The meeting point of these traditions was the Sandzak region, where Milman Parry and Albert Lordi found Bosnian and Muslim Albanian bilingual singers both before and after the Second World War. I also met bilingual singers in the summer of 2006, but they then sang lyrical, light songs.
Are Serbs and Albanians aware of of these commonalities?
Cultural elites are aware of commonalities as well as of the differences, less so the ordinary readers. But often these aspects are distorted because of stereotypes, certain political situations, and lack of knowledge related to the fact that Albanian, Serbian, and Bosnian scholars typically do not read the language of those with whom they debate. I happened to hear scientific speeches full of pathos and literary transfigurations, but with little science and rational arguments. I especially speak of Albanians.
How did these song cycles become the basis for the formation of national identities?
In the case of Serbs as an ethnic group or as a nation, between the battle of Kosovo and the early 19th century. Songs are initially seen as a historical source, and this is why they became the basis of Serbian national ideology. The songs about the Battle of Kosovo have created the modern myth of Kosovo Serbs since the 19th century. Between the 19th and 20th century, songs were seen as a source of inspiration while Serbia sought to legitimize its territorial ambitions in Kosovo, Macedonia, and northern Albania.
On the other hand, the songs of the Albanians became part of Albanian national culture only in 1930 and after the Second World War, in the context of developments in Kosovo. Albanian scholars have focused mainly on the Kreshnik warriors and connected the issue with the origin of Albanians. The argument was simple: the songs are old and Albanian, which demonstrates Albanians' autochthony in the Balkans.
Both theories are based on the assumption that songs are part of a nation's cultural identity. Yet, several issues should be addressed: for example, in the cycle of Vuk Karadžić there is no song that describes the Battle of Kosovo. The cycle of Kosovo describes the moment before and after the battle, but not the battle itself.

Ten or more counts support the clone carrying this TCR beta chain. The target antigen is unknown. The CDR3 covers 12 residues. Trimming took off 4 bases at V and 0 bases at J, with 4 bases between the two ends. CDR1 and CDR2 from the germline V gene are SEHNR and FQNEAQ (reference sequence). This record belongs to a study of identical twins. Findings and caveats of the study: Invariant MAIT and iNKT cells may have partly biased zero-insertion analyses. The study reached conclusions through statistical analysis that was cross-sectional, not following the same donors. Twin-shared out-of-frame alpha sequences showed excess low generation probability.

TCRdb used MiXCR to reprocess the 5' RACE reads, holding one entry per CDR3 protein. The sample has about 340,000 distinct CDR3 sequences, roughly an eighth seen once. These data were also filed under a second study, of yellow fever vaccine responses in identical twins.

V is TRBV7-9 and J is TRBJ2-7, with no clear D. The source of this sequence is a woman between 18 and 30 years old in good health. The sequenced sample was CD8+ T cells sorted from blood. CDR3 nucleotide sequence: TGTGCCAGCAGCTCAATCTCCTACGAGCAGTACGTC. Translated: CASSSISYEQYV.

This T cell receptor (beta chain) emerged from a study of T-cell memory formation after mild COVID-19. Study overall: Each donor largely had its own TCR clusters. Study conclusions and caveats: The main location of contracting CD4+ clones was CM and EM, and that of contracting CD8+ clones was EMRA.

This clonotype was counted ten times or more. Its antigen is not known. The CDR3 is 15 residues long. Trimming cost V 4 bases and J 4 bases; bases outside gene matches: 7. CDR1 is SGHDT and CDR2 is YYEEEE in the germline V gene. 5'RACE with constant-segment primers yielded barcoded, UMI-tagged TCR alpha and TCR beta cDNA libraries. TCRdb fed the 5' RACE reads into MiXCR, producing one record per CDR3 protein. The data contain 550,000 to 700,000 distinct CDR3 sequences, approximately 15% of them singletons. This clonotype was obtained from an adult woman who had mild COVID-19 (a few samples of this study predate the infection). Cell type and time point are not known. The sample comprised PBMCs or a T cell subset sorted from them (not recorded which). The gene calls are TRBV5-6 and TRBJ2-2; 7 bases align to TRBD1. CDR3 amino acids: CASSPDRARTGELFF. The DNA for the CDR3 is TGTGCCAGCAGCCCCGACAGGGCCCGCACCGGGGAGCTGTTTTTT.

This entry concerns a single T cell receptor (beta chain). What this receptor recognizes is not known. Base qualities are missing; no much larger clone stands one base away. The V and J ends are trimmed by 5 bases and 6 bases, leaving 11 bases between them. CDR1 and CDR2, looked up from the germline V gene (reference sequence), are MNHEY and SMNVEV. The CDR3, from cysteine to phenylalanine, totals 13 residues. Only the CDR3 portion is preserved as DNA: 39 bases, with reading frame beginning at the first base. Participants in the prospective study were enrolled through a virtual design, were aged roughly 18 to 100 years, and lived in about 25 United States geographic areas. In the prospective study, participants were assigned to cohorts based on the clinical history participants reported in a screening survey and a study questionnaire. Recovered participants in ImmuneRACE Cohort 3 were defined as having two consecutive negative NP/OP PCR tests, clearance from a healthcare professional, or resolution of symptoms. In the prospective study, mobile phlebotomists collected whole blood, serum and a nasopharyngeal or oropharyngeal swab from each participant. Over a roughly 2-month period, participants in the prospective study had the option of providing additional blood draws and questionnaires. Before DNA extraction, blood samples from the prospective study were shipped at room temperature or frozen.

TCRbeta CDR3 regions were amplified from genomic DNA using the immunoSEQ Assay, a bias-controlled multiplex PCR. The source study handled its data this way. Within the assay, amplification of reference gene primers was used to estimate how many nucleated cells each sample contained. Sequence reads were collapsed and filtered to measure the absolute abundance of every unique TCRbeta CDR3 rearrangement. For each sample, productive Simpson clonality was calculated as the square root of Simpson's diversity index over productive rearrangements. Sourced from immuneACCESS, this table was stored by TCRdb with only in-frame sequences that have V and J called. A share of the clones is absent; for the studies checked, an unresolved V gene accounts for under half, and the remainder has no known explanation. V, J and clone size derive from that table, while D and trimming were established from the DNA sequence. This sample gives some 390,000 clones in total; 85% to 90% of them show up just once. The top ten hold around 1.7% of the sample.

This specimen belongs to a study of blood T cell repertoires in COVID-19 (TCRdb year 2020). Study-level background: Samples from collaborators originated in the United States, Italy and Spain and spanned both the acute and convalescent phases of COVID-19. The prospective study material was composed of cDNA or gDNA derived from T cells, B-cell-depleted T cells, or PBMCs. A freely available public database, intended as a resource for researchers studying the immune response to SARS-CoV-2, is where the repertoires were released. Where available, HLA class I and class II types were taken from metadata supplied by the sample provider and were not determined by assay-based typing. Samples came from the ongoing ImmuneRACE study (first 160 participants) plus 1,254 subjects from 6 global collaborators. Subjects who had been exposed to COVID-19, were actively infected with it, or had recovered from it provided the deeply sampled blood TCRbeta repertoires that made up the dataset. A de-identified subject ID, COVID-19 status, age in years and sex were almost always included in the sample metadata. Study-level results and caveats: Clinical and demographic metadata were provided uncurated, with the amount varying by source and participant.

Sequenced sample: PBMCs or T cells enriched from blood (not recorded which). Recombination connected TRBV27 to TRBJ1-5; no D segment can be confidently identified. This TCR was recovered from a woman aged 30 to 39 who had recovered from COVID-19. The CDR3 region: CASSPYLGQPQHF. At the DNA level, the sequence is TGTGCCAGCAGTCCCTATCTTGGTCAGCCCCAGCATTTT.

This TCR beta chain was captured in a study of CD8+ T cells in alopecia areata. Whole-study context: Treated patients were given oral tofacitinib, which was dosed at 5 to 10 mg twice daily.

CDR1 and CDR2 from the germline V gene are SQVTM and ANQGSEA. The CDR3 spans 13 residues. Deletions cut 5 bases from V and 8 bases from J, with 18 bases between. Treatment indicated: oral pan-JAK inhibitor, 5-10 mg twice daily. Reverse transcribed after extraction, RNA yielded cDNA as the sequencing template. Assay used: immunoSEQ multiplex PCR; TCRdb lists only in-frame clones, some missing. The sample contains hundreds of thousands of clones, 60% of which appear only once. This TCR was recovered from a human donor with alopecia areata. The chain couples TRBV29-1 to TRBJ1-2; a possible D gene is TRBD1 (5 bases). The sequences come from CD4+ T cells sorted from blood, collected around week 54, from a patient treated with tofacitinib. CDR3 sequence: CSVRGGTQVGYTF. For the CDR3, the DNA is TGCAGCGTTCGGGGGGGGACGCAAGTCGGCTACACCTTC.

While Albanian songs focus on the battle as a clash between the sultan Murat and Miloš Obilić, Serbian songs refer to history but are not history, as highlighted by many Serbian scholars, such as Hilarion Ruvarac, Miodrag Popović, and Ivan Čolović. Albanian songs mostly tell of land and pastures, rather than battles in the name of the nation, and have a local character, though their geography is very broad and sometimes encompasses even Moscow and Baghdad.
What is the etymology of the word Kreshnik?
There are different theories in this regard. Yugoslav and then Serbian scholars traced back the origin of the term to the word Krajišnik, warrior of Krajina. Krajina means region, in this case referring to the cross-border region of the Hapsburg territory, now the Croatian-Bosnian border. Albanians, on the other hand, explain the term with the Albanian word Kreshta (top), since these warriors lived in a mountainous area. In my opinion, the Albanian explanation is not correct.
How do Serbian-Albanian relations emerge in these songs?
I do not know if we can speak of Serbian-Albanian relations in epic songs until the 19th century. Of course, they appear widely in history, especially in Kosovo, but not in the legend. Songs do not know the principle of the nation and therefore do not recognize neither a Serbian nor an Albanian nation. The word "Albanian" (shqip) appears only once in the collection "Visaret and Kombit" published by the scholars Palaj and Kurti, in 1937, while opponents of Kreshniks are Slavs, shkje.
What does "shkje" mean?
The term derives from the Latin "slavus" and thus means Slavic. It is now used by Albanians to indicate all Slavs, even Orthodox. In Kosovo today the term has some negative connotations, like Shqiptari in Serbia.
So, does this Kreshnik/Shkje opposition contain a trace of the so-called atavistic hatred as nationalists argue?
No, one can not speak of ancient hatred in these songs – in fact, the rival warrior is praised in the same way the main hero is. What makes them "hate speech" is the interpretation, the connection with the modern political, national, or nationalist contexts.
This publication has been produced with the assistance of the European Union. The contents of this publication are the sole responsibility of Osservatorio Balcani e Caucaso and its partners and can in no way be taken to reflect the views of the European Union. The project's page: Tell Europe to Europe.
blog comments powered by